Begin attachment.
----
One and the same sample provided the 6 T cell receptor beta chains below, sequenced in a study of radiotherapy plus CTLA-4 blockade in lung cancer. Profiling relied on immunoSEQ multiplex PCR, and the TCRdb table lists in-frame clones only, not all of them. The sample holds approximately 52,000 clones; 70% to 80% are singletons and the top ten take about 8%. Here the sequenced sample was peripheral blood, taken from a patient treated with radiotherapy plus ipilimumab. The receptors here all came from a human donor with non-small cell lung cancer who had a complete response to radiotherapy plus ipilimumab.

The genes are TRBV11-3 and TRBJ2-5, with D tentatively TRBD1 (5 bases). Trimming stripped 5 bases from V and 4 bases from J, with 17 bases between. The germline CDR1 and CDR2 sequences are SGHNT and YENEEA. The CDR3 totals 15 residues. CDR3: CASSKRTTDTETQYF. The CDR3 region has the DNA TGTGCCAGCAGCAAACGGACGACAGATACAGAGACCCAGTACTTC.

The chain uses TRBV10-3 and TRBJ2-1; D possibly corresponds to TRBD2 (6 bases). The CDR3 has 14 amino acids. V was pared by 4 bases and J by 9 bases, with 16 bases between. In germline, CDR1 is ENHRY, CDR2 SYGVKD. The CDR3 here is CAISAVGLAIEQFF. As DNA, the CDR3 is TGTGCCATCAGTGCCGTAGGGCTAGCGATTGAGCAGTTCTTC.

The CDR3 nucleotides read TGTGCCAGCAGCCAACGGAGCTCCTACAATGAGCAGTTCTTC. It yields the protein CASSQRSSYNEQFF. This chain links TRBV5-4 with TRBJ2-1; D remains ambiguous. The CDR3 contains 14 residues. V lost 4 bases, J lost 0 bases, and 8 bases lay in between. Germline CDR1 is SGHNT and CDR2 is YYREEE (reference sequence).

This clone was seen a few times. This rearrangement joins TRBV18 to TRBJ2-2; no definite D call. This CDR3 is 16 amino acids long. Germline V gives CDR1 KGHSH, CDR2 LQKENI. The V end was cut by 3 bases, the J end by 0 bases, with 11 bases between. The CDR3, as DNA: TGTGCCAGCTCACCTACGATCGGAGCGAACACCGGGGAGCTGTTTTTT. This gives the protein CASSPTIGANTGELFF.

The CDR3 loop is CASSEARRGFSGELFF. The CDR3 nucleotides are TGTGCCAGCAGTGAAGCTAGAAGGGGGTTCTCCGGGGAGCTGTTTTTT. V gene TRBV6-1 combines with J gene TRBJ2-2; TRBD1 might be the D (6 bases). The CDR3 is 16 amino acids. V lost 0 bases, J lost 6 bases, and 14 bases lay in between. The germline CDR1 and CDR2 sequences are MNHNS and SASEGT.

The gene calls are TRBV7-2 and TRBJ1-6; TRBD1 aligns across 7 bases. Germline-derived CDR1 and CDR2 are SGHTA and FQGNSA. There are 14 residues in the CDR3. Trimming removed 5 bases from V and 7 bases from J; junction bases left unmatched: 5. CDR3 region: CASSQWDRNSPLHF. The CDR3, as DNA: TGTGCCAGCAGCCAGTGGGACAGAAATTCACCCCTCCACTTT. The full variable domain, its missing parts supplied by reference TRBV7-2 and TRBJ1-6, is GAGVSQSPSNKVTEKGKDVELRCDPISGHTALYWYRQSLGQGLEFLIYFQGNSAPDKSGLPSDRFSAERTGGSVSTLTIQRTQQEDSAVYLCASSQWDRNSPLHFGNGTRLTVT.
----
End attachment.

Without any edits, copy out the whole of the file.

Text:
One and the same sample provided the 6 T cell receptor beta chains below, sequenced in a study of radiotherapy plus CTLA-4 blockade in lung cancer. Profiling relied on immunoSEQ multiplex PCR, and the TCRdb table lists in-frame clones only, not all of them. The sample holds approximately 52,000 clones; 70% to 80% are singletons and the top ten take about 8%. Here the sequenced sample was peripheral blood, taken from a patient treated with radiotherapy plus ipilimumab. The receptors here all came from a human donor with non-small cell lung cancer who had a complete response to radiotherapy plus ipilimumab.

The genes are TRBV11-3 and TRBJ2-5, with D tentatively TRBD1 (5 bases). Trimming stripped 5 bases from V and 4 bases from J, with 17 bases between. The germline CDR1 and CDR2 sequences are SGHNT and YENEEA. The CDR3 totals 15 residues. CDR3: CASSKRTTDTETQYF. The CDR3 region has the DNA TGTGCCAGCAGCAAACGGACGACAGATACAGAGACCCAGTACTTC.

The chain uses TRBV10-3 and TRBJ2-1; D possibly corresponds to TRBD2 (6 bases). The CDR3 has 14 amino acids. V was pared by 4 bases and J by 9 bases, with 16 bases between. In germline, CDR1 is ENHRY, CDR2 SYGVKD. The CDR3 here is CAISAVGLAIEQFF. As DNA, the CDR3 is TGTGCCATCAGTGCCGTAGGGCTAGCGATTGAGCAGTTCTTC.

The CDR3 nucleotides read TGTGCCAGCAGCCAACGGAGCTCCTACAATGAGCAGTTCTTC. It yields the protein CASSQRSSYNEQFF. This chain links TRBV5-4 with TRBJ2-1; D remains ambiguous. The CDR3 contains 14 residues. V lost 4 bases, J lost 0 bases, and 8 bases lay in between. Germline CDR1 is SGHNT and CDR2 is YYREEE (reference sequence).

This clone was seen a few times. This rearrangement joins TRBV18 to TRBJ2-2; no definite D call. This CDR3 is 16 amino acids long. Germline V gives CDR1 KGHSH, CDR2 LQKENI. The V end was cut by 3 bases, the J end by 0 bases, with 11 bases between. The CDR3, as DNA: TGTGCCAGCTCACCTACGATCGGAGCGAACACCGGGGAGCTGTTTTTT. This gives the protein CASSPTIGANTGELFF.

The CDR3 loop is CASSEARRGFSGELFF. The CDR3 nucleotides are TGTGCCAGCAGTGAAGCTAGAAGGGGGTTCTCCGGGGAGCTGTTTTTT. V gene TRBV6-1 combines with J gene TRBJ2-2; TRBD1 might be the D (6 bases). The CDR3 is 16 amino acids. V lost 0 bases, J lost 6 bases, and 14 bases lay in between. The germline CDR1 and CDR2 sequences are MNHNS and SASEGT.

The gene calls are TRBV7-2 and TRBJ1-6; TRBD1 aligns across 7 bases. Germline-derived CDR1 and CDR2 are SGHTA and FQGNSA. There are 14 residues in the CDR3. Trimming removed 5 bases from V and 7 bases from J; junction bases left unmatched: 5. CDR3 region: CASSQWDRNSPLHF. The CDR3, as DNA: TGTGCCAGCAGCCAGTGGGACAGAAATTCACCCCTCCACTTT. The full variable domain, its missing parts supplied by reference TRBV7-2 and TRBJ1-6, is GAGVSQSPSNKVTEKGKDVELRCDPISGHTALYWYRQSLGQGLEFLIYFQGNSAPDKSGLPSDRFSAERTGGSVSTLTIQRTQQEDSAVYLCASSQWDRNSPLHFGNGTRLTVT.